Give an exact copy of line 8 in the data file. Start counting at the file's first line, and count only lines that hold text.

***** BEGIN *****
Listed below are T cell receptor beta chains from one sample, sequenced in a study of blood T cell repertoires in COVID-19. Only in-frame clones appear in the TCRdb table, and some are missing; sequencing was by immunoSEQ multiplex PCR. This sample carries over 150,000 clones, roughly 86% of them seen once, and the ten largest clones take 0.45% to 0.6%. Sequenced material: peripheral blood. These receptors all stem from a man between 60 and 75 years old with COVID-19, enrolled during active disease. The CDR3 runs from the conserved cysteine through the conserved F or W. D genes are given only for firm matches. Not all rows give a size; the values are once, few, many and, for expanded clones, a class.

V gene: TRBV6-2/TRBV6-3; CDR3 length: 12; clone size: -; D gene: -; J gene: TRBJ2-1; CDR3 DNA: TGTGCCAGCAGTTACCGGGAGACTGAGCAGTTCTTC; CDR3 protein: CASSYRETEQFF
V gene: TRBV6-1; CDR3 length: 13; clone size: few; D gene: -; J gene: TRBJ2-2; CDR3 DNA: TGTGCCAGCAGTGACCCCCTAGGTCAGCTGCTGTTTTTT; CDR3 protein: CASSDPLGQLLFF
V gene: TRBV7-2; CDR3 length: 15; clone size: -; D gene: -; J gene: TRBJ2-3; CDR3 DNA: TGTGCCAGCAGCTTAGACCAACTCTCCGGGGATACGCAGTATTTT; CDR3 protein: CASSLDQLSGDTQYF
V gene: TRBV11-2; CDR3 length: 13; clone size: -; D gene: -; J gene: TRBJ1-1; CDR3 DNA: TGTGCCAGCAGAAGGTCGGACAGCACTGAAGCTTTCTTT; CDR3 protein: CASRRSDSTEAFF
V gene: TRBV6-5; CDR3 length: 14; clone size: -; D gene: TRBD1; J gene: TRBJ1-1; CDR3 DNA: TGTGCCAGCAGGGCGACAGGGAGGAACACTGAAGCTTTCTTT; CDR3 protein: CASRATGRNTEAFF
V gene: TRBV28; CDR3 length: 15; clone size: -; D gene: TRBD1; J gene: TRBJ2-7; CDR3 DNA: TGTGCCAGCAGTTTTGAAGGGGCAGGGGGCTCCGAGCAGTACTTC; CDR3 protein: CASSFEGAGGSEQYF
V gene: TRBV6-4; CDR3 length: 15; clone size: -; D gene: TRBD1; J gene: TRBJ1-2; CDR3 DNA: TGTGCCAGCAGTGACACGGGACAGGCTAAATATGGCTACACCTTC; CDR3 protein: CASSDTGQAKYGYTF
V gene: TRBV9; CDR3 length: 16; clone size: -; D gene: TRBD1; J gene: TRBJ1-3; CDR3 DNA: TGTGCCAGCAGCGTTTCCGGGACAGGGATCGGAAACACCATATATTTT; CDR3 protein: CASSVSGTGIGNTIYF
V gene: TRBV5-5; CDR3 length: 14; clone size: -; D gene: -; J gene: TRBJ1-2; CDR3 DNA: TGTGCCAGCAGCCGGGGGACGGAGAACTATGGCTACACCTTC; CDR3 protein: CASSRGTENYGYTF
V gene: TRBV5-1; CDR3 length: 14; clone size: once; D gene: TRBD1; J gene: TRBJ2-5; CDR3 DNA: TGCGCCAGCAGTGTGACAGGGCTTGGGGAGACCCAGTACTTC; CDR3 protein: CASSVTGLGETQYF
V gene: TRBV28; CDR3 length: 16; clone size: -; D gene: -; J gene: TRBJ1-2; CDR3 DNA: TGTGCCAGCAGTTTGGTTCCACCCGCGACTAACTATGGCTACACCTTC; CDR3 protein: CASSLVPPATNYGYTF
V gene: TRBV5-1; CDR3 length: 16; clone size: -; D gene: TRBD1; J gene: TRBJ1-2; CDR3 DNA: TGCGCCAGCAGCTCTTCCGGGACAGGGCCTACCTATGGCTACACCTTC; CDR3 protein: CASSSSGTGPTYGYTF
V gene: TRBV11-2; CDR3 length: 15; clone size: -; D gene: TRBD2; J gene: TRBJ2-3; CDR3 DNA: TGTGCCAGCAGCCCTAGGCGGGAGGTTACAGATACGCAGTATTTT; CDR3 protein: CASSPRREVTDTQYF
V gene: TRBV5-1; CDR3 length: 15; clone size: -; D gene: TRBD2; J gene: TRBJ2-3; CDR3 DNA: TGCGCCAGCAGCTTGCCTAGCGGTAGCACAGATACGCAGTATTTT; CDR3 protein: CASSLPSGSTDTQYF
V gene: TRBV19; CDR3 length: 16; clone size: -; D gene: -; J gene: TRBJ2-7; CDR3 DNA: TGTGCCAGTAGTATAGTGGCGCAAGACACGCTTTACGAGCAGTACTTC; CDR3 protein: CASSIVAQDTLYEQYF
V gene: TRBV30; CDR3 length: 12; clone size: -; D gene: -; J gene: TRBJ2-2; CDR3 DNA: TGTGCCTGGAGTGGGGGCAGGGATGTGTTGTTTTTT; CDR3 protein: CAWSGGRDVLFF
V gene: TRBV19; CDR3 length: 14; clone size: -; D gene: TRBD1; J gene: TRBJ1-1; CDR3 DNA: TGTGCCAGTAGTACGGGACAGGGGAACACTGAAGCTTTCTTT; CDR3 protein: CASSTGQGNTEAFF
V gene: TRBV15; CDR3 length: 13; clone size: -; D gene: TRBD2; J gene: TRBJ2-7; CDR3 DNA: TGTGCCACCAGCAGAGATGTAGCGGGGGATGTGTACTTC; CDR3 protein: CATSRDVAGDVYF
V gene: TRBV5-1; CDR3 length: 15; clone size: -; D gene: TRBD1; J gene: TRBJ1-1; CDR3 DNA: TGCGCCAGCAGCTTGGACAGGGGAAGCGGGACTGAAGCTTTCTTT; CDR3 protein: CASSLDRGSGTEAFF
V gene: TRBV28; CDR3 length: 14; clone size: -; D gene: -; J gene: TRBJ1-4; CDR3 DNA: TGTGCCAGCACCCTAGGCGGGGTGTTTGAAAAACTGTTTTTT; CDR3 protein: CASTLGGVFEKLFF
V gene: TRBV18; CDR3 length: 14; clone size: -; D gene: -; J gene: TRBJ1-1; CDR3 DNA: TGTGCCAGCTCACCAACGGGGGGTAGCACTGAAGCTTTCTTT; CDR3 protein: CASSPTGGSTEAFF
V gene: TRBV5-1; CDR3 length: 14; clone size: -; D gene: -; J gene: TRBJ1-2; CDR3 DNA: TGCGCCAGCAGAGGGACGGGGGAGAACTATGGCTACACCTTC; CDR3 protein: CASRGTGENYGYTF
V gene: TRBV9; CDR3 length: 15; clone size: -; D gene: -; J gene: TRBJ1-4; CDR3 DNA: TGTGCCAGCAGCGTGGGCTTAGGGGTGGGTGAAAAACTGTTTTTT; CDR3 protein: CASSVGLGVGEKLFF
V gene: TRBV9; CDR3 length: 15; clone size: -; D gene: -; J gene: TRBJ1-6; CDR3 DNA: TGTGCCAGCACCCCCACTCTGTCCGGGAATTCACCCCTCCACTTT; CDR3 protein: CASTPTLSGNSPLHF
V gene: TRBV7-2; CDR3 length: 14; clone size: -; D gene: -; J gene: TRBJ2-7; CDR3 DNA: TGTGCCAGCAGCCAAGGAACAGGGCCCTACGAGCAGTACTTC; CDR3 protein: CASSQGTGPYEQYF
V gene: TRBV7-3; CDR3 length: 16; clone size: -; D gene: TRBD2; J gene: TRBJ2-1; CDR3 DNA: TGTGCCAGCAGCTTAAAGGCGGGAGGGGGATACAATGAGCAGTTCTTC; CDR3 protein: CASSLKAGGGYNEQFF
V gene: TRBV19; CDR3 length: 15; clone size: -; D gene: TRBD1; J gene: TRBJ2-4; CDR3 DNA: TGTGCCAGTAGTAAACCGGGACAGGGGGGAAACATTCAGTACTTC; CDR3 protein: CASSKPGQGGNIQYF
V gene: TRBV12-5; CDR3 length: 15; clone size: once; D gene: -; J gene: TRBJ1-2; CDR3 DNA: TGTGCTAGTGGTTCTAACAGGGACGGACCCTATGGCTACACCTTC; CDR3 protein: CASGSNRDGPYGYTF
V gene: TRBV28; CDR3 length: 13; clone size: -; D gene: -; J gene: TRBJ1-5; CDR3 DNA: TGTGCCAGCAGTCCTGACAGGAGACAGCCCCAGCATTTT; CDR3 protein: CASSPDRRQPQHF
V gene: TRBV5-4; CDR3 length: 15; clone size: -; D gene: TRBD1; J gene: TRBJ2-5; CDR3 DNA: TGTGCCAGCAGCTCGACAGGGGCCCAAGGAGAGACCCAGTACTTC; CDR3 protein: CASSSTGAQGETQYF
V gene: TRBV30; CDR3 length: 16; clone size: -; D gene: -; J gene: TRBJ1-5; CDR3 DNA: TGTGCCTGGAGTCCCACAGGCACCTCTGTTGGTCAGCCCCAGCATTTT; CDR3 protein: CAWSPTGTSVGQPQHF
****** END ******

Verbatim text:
V gene: TRBV6-4; CDR3 length: 15; clone size: -; D gene: TRBD1; J gene: TRBJ1-2; CDR3 DNA: TGTGCCAGCAGTGACACGGGACAGGCTAAATATGGCTACACCTTC; CDR3 protein: CASSDTGQAKYGYTF